I live in a city that is going to ration water so i want to be nearly independent with my water and only needs to add more water on the system eventually. The water i get from the grid is already potable i belive but there is no harm in a system capable of getting the water potable before the use.

So i need an system that can :

  1. It can treat all the sewage my house generate and make it usable again for non-potable needs and potable needs.

  2. It can store that water for later use.

I tried to google it and i found some systems but they only get an maximum 30% of efficiency and only generate non potable water thats is not enough for me i expect someone can point me on what i really are looking for.

I do understand that i do not need to treat all water to be potable so i can have one system that treat water for non-potable needs and another for potable needs (like drink , cook and etc)

  • 1
    You are contemplating building your own personal sewage treatment system, but without the professional treatment and testing that comes with a utility run wastewater plant. Treating waste water for eating/drinking sounds expensive and potentially dangerous if a flaw in your setup allows hazardous microbes into your drinking water. I'd focus on treating gray-water (bathwater, dishwater, laundry water, etc) for re-use either for additional gray-water usages or for flushing toilet, then using utility water for consumption (which is usually a very small part of typical household water usage)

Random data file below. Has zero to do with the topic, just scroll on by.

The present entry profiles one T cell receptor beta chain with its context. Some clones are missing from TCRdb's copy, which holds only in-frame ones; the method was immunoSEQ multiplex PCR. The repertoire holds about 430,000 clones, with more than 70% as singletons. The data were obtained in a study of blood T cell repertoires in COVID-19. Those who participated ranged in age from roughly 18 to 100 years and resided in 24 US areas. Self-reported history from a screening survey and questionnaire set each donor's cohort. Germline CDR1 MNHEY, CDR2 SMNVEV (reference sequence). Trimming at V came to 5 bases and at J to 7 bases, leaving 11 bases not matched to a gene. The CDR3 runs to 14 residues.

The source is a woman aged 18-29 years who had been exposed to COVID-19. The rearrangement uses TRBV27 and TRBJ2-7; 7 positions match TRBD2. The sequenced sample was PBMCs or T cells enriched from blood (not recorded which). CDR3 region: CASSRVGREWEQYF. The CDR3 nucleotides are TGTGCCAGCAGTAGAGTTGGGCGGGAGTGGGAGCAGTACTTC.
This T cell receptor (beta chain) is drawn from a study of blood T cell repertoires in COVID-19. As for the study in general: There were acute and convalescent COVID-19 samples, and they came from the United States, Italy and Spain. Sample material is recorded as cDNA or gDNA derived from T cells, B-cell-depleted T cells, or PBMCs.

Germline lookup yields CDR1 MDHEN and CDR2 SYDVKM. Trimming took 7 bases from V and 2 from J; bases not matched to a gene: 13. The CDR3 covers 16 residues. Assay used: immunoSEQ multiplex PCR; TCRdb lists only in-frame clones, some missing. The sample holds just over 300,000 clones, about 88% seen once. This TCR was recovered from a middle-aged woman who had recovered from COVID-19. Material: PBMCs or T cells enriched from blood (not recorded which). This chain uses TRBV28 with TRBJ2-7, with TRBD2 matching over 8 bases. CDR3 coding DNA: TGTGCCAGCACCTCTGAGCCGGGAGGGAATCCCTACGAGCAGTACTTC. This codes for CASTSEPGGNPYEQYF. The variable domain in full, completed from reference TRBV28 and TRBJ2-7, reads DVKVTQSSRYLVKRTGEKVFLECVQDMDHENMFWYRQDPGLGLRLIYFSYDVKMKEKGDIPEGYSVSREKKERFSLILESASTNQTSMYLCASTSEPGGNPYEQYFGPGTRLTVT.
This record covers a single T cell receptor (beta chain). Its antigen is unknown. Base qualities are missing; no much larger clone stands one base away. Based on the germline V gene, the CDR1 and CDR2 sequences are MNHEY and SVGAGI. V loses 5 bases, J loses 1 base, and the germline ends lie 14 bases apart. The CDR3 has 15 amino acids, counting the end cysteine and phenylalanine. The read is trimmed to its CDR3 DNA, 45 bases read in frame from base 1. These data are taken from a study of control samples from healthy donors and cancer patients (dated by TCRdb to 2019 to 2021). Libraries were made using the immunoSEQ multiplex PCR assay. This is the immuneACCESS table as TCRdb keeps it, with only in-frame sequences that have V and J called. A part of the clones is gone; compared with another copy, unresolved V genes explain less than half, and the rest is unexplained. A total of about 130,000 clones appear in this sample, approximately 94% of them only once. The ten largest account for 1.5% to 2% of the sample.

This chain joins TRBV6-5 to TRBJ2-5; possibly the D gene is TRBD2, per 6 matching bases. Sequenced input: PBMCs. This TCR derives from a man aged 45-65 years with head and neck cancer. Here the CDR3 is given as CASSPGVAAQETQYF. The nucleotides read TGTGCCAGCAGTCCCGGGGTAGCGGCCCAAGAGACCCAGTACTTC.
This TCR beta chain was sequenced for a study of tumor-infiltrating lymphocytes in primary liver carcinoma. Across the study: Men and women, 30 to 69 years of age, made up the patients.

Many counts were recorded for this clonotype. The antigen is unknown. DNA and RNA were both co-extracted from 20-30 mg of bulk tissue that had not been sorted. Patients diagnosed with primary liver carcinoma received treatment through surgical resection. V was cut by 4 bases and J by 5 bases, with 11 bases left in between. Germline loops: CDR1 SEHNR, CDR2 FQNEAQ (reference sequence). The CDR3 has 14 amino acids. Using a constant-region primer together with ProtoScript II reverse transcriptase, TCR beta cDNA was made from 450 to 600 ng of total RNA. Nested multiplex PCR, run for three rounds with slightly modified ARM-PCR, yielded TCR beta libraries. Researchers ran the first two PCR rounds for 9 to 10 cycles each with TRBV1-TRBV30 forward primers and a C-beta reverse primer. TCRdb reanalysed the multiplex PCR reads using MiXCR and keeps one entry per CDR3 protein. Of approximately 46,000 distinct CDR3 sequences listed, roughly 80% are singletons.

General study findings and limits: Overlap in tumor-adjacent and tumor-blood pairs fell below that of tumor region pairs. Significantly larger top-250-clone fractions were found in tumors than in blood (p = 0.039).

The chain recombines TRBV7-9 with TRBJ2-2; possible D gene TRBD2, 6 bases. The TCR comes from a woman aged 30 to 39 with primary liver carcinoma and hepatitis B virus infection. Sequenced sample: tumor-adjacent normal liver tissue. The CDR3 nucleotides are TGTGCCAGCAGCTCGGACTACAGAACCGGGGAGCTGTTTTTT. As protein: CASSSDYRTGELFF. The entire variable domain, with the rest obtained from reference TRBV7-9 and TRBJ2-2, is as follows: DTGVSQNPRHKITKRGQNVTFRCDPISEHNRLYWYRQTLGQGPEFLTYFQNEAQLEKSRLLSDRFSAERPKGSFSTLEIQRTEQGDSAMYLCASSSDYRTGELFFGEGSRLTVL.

– Johnny
    Jan 26, 2015 at 23:42
  • I was thinking on building the sewage treatment first and then test the water it generates and then i will know what i will need to treat to drinking/eating would that work? I don't think that sewage from home are that much toxic ? I mean why gray-water can't easily become potable?